Soft-solid foods show a progressive transition from a viscoelastic solid state to a flowing fluid state when subjected to a large load. The engineering properties and sensory texture of soft-solid foods depend strongly on the rheological properties that characterize this fluidization. In this paper we use Large Amplitude Oscillatory Shear (LAOS) rheometry to quantify the texture of emulsion-filled food gels in terms of measurable material properties. We provide unambiguous rheological definitions for the firmness, rubberiness, softening and fluidization of soft-solid food gels. We propose a new measure for the load-induced solid-fluid transition, the fluidizing ratio, which quantifies the progression of damage and the degree of plastic flow in the soft-solid gel. We use another dimensionless measure, the thickening ratio, to reveal and characterize the resulting sequence of flow regimes. We use our rheological definitions to quantify the texture of zero-fat, low-fat and full-fat semi-hard cheese respectively. Our data provides evidence that the rate of two physical processes, microcrack nucleation and microcrack propagation, are controlled by the amount of fat emulsion in the gel and govern the rubberiness and brittleness of semi-hard cheese. By translating texture terminology into quantitative material properties measured using Large Amplitude Oscillatory Shear, we augment the capabilities of LAOS as an analytical tool for structure-texture engineering of soft-solid food gels.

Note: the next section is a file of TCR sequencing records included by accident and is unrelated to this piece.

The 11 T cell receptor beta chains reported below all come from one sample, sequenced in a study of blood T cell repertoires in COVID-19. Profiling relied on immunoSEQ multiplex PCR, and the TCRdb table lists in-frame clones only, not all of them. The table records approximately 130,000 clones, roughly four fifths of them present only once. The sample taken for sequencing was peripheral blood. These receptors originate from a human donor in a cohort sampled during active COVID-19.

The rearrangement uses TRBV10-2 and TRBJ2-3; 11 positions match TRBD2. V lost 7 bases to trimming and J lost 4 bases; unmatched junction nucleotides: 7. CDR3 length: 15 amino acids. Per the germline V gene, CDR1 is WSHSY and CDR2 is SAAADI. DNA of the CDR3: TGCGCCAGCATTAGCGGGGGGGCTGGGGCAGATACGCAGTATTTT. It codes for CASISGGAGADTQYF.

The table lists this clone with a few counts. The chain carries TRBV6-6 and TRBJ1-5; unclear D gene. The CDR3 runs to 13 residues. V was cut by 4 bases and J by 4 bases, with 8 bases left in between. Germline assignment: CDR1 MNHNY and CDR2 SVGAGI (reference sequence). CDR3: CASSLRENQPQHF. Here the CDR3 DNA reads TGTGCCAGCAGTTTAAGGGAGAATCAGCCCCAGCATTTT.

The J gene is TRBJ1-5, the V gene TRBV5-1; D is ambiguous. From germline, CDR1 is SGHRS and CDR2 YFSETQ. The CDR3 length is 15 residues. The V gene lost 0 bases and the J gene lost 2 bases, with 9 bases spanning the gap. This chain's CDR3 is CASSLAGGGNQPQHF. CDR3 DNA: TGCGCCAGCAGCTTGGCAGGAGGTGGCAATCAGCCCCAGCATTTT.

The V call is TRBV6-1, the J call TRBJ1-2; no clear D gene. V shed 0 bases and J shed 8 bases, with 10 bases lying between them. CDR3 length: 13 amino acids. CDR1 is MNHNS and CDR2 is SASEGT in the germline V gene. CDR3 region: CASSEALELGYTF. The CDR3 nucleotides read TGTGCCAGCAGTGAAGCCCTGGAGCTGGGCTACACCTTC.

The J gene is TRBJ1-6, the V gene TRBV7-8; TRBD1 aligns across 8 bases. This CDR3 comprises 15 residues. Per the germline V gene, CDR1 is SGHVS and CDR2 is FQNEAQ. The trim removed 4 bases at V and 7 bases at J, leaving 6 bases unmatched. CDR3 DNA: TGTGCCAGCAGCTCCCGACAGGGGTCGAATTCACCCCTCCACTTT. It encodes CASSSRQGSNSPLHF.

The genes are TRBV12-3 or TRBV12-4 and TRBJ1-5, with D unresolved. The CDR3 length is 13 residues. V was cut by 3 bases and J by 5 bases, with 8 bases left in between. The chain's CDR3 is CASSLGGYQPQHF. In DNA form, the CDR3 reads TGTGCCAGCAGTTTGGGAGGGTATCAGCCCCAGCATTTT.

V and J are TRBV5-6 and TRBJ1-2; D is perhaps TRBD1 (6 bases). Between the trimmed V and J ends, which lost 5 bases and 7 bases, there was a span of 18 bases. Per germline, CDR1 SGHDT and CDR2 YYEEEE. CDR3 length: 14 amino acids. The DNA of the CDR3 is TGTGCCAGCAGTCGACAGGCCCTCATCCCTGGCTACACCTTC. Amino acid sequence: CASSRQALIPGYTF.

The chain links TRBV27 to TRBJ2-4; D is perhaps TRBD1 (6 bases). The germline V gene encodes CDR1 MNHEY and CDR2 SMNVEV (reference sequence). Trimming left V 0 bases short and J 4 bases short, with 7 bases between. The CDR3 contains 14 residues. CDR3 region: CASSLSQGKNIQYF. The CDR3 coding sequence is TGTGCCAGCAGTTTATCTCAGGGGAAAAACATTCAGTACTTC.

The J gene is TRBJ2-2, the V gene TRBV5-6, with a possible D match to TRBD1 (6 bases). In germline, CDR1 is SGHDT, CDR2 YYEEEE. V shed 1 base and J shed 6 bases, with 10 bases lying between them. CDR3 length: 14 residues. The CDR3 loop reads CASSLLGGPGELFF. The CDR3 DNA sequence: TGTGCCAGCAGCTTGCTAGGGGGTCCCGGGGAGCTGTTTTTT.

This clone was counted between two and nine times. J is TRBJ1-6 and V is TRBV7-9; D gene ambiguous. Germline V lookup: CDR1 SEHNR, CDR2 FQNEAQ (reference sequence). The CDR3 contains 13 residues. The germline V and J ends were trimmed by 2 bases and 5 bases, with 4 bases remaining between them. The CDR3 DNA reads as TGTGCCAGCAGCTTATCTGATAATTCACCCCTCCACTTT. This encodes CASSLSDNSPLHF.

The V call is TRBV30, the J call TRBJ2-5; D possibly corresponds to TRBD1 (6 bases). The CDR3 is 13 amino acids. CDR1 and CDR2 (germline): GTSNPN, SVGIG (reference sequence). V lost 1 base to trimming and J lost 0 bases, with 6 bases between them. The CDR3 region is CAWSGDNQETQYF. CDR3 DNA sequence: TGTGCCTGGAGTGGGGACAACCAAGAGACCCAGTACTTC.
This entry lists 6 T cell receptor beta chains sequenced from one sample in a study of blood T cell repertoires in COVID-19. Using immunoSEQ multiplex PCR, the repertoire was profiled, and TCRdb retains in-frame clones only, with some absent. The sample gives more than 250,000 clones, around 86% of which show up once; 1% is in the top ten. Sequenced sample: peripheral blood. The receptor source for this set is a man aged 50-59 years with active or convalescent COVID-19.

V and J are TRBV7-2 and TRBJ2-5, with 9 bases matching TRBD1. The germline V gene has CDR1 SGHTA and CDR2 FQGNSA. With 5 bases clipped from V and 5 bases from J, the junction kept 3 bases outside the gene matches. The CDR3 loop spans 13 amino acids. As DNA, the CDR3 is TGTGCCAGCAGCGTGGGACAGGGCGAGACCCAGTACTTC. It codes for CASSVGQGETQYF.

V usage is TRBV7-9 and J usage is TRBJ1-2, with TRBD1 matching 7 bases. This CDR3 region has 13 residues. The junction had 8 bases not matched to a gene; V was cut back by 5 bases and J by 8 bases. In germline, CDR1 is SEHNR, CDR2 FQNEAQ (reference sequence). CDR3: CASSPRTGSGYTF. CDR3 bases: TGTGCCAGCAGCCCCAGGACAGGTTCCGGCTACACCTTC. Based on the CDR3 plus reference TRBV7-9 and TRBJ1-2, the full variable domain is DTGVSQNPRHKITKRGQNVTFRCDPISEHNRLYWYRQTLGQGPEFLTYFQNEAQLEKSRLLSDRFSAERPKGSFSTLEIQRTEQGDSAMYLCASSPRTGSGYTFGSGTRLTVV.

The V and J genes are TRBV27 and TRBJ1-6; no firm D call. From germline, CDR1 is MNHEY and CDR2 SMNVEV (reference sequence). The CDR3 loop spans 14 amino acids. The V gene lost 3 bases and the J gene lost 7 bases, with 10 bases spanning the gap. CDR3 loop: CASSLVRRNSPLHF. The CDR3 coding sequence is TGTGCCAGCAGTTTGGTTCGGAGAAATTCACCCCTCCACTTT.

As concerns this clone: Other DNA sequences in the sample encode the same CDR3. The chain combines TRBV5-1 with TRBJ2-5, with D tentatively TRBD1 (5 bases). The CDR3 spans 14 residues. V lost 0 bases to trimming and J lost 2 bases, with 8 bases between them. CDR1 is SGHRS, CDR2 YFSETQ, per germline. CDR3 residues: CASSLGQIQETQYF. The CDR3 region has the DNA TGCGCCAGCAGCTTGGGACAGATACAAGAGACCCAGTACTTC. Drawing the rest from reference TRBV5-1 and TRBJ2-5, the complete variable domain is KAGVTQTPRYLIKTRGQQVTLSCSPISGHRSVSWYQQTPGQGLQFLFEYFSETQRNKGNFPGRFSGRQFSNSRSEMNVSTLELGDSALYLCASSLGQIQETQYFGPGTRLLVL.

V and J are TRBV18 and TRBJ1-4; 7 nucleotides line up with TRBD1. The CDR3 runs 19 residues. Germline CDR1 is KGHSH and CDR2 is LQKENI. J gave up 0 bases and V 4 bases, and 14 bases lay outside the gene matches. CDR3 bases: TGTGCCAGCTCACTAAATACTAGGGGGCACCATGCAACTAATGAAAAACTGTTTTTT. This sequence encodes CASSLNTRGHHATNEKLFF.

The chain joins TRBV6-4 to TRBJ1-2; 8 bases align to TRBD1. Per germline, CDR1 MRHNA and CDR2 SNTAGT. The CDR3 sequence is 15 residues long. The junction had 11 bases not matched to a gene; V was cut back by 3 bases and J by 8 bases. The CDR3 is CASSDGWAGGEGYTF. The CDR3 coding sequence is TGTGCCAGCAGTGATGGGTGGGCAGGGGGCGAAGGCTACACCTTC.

- Emulsion-filled gels
- Food texture engineering